Alberta is ramping up its COVID-19 vaccine schedule.
Premier Jason Kenney said effective Thursday, anyone who had their first dose of COVID-19 in April, is now eligible for a second dose. That group originally had to wait until next week.
“Every day we can get further ahead of schedule is another day closer to the end of the pandemic,” Kenney said.
Albertans vaccinated in May are still scheduled to begin booking their second dose starting June 28.
Kenney also spoke on the potential for a lottery based on COVID-19 vaccinations and has directed Alberta Health to look into options about how that might work.
Manitoba launched a nearly $2 million lottery in cash and scholarships for those who roll up their sleeve and get a shot.
“We haven’t made a final decision but we’re giving it a serious look,” Kenney said.
The premier also added that he expects the province to hit the 70 per cent threshold for a full easing of COVID-19 health restrictions around June 19-20, which would mean a full opening around July 3-4.
“I would love it if we could shake the trees and get an extra 40,000 people to show up this week, then we could have an open Canada Day,” Kenney said.
Alberta Health Minister Tyler Shandro added that those who got AstraZeneca as their first shot, wait at least eight weeks before they get their second dose. Those individuals can choose a second dose of the same vaccine or Pfizer or Moderna.
So far, Alberta has administered more than 3.2 million doses of the vaccine, with 67.8 per cent of Albertans 12 and over receiving at least one dose and 16.7 per cent fully vaccinated.
The ramped-up vaccine schedule announced Thursday comes as the province reported 3,800 active cases, a 40 per cent decrease since June 1. Alberta identified 178 new cases of COVID-19, on 5,500 tests for a positivity rate of 3.3 per cent. They also identified 138 additional cases of variants of concern over the past 24 hours.
There are 306 people in hospital across the province, 81 in ICU, a 31 per cent drop since June 2.
“This encouraging trend is important to maintain,” said chief medical officer of health Dr. Deena Hinshaw.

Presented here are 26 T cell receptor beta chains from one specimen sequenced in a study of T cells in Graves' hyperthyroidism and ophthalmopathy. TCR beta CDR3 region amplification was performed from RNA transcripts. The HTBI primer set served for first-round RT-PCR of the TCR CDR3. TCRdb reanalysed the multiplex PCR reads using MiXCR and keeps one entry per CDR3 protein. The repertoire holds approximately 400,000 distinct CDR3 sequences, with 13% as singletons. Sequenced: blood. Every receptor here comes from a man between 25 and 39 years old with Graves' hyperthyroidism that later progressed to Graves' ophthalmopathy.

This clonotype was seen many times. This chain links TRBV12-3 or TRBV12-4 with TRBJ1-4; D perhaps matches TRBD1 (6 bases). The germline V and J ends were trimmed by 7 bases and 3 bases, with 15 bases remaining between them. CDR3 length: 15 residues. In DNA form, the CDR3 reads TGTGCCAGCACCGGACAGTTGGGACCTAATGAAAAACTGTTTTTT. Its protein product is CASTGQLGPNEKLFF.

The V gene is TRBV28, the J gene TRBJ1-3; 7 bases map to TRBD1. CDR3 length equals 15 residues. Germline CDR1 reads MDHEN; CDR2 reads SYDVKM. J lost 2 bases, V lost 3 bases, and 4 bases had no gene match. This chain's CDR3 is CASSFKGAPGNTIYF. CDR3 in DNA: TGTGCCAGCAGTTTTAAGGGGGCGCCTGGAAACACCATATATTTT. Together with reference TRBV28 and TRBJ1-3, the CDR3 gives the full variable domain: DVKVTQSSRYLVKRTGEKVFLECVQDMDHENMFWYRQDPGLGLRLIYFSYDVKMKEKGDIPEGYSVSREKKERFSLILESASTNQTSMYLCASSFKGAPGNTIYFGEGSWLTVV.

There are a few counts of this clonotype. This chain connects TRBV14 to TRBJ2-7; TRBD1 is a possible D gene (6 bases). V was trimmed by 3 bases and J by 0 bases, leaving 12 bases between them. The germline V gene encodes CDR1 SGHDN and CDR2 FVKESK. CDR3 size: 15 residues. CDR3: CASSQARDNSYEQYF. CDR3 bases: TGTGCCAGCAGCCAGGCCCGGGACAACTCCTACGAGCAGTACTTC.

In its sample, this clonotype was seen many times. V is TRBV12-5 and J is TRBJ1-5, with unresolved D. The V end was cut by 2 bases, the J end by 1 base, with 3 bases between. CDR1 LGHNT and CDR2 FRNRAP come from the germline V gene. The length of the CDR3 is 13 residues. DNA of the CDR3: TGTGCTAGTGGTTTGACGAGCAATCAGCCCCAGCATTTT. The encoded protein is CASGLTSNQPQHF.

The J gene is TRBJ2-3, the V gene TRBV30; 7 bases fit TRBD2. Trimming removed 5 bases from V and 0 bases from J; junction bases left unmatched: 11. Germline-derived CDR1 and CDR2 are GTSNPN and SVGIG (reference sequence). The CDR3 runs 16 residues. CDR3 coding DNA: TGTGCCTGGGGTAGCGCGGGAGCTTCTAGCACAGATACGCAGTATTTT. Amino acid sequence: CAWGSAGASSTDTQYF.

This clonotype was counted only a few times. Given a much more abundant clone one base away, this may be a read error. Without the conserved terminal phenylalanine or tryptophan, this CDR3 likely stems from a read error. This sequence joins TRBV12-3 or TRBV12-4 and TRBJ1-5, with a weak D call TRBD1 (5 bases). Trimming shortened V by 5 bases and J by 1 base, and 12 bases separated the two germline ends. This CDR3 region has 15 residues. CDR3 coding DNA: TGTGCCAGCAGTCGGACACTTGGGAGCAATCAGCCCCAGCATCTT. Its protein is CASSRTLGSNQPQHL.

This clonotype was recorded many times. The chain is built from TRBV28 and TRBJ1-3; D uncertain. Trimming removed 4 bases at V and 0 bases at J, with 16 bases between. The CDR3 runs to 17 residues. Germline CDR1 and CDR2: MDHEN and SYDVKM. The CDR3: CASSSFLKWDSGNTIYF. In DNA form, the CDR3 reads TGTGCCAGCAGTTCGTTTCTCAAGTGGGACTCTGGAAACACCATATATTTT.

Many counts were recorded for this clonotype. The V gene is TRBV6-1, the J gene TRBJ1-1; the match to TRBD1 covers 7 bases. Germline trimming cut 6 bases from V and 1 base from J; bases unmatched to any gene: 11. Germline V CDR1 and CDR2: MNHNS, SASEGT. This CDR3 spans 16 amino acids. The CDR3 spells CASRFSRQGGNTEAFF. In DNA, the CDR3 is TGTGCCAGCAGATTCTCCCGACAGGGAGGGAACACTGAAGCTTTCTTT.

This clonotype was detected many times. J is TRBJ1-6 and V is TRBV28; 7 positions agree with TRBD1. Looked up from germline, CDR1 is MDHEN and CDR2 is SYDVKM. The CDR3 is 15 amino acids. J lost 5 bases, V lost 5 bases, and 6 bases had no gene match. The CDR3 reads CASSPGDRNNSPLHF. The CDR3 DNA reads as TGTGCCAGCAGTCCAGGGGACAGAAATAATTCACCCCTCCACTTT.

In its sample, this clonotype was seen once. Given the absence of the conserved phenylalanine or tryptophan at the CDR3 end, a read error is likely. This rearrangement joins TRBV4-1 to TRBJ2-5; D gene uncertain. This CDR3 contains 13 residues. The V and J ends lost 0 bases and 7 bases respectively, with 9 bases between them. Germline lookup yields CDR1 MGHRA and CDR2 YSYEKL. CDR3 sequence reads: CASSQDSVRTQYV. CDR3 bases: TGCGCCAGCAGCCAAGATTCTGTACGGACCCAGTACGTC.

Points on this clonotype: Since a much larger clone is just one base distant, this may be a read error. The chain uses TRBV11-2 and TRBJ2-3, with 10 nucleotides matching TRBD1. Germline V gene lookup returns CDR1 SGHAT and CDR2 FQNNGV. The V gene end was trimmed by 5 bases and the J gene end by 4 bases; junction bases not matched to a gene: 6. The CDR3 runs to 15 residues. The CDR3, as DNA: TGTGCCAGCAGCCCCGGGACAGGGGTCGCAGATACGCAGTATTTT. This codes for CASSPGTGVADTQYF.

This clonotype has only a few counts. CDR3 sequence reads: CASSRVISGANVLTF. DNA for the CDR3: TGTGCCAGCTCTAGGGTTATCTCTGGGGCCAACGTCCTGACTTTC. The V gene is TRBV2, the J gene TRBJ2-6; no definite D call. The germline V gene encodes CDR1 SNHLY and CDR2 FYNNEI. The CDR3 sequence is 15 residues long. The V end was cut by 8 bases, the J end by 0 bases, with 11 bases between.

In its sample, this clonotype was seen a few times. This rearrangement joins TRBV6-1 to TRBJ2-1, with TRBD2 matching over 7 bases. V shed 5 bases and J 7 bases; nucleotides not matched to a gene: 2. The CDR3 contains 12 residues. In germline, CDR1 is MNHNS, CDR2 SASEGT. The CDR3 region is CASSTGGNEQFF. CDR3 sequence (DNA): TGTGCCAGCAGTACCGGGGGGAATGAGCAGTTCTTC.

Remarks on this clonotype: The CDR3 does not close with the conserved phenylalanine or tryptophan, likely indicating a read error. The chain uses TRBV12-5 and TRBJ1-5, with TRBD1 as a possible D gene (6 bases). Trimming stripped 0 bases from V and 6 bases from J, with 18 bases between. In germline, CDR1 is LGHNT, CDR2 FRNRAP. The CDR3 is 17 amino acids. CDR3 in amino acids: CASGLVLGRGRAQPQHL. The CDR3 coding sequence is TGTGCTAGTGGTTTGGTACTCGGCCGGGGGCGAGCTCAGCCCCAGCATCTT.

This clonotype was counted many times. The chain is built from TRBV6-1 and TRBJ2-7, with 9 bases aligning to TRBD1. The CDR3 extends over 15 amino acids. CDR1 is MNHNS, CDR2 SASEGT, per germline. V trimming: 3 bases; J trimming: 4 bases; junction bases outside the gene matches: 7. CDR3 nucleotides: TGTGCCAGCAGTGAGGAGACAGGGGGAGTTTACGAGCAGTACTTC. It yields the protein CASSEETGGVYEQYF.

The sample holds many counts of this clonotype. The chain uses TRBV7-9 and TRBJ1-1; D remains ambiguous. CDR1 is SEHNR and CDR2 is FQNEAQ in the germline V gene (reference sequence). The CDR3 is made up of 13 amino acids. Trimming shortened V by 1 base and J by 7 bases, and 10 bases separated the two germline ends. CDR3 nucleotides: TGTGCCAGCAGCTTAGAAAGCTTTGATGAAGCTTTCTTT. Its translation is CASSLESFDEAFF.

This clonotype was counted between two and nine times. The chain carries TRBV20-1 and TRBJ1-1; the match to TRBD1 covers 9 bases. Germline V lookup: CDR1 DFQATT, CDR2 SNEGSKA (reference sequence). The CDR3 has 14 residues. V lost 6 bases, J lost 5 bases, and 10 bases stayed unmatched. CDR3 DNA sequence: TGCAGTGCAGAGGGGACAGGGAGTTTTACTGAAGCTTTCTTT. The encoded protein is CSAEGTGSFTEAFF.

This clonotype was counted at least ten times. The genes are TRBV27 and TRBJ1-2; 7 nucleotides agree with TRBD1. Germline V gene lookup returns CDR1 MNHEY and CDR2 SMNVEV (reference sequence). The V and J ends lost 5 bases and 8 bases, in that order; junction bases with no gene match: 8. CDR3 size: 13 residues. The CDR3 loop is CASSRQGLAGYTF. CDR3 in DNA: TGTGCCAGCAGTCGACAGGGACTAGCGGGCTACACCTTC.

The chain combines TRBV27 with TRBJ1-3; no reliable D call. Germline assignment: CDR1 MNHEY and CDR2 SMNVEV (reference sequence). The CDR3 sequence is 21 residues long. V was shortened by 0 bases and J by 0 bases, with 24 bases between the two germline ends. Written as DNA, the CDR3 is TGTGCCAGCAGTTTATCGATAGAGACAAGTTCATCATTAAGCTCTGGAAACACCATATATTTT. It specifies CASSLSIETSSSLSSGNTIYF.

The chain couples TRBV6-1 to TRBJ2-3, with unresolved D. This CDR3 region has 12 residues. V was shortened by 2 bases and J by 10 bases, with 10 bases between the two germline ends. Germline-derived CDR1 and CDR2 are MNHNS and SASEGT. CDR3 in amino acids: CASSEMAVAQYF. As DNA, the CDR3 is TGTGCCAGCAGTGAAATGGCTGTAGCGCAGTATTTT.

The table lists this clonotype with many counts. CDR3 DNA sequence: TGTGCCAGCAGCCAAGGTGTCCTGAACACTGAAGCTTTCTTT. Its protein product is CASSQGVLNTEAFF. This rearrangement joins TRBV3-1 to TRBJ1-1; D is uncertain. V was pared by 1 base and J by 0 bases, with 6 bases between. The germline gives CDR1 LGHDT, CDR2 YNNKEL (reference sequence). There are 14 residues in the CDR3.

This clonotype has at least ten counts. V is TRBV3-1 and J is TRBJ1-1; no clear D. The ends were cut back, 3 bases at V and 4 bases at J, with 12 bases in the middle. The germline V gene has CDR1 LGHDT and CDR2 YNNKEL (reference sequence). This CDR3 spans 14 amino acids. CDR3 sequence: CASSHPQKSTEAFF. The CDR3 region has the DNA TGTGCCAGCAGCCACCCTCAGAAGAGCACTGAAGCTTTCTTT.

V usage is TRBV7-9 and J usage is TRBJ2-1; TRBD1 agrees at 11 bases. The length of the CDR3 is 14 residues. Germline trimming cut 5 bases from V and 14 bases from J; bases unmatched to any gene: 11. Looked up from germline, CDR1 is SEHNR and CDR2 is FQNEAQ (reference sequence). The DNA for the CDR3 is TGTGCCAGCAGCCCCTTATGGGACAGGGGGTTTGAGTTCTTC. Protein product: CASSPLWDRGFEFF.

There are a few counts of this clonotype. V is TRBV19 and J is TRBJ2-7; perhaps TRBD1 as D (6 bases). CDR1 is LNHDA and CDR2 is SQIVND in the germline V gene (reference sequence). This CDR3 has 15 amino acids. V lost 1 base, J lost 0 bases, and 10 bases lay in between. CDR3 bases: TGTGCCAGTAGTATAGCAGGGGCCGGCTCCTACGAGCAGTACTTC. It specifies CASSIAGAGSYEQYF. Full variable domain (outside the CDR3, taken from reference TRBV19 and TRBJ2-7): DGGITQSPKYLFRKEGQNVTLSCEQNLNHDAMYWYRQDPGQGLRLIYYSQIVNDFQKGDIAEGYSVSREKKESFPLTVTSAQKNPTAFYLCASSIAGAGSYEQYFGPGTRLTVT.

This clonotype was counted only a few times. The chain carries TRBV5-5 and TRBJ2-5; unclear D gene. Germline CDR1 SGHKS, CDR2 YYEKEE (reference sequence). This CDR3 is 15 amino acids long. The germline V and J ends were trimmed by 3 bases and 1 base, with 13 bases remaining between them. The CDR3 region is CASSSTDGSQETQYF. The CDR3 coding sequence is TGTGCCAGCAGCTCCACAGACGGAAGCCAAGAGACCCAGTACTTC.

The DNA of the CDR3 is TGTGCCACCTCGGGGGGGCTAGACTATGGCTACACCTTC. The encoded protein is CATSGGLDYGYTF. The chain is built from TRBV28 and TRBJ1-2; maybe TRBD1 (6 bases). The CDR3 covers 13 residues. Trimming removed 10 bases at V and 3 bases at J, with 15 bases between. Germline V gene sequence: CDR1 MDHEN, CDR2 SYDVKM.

“Which is why as we move into Stage 2, it remains critical for all of us to follow all of the public health measures that are in place.”
The province reported six new COVID-19 deaths over the past 24 hours, bringing Alberta’s death toll to 2,262.
Red Deer is down to 150 active cases of COVID-19, down 21 from Wednesday’s 166. The city has 5,706 total cases, with 5,516 recovered and 40 deaths due to the virus.
The Central zone has 496 active cases of the virus, with 33 people in hospital and seven in the ICU.
When looking at the province’s geospatial mapping for COVID-19 cases on the municipality setting, regions are defined by metropolitan areas, cities, urban service areas, rural areas and towns with approximately 10,000 or more people; smaller regions are incorporated into the corresponding rural area.
With that setting, Red Deer County has 30 active cases of the virus, Lacombe County has 17 active and Clearwater County sits at 48 active.
Lacombe has 14 active and Sylvan Lake has 10, while Olds sits at seven active. Mountain View County sits at eight active, Kneehill County has four active and Drumheller has no active cases. Camrose County sits at three active cases and the County of Stettler has five.
Camrose is at three active cases and Wetaskiwin has 21 active.
On the local geographic area setting, Wetaskiwin County, including Maskwacis has 74 active. Ponoka, including East Ponoka County, has 15 active cases. Rimbey, including parts of Lacombe County has 15 active.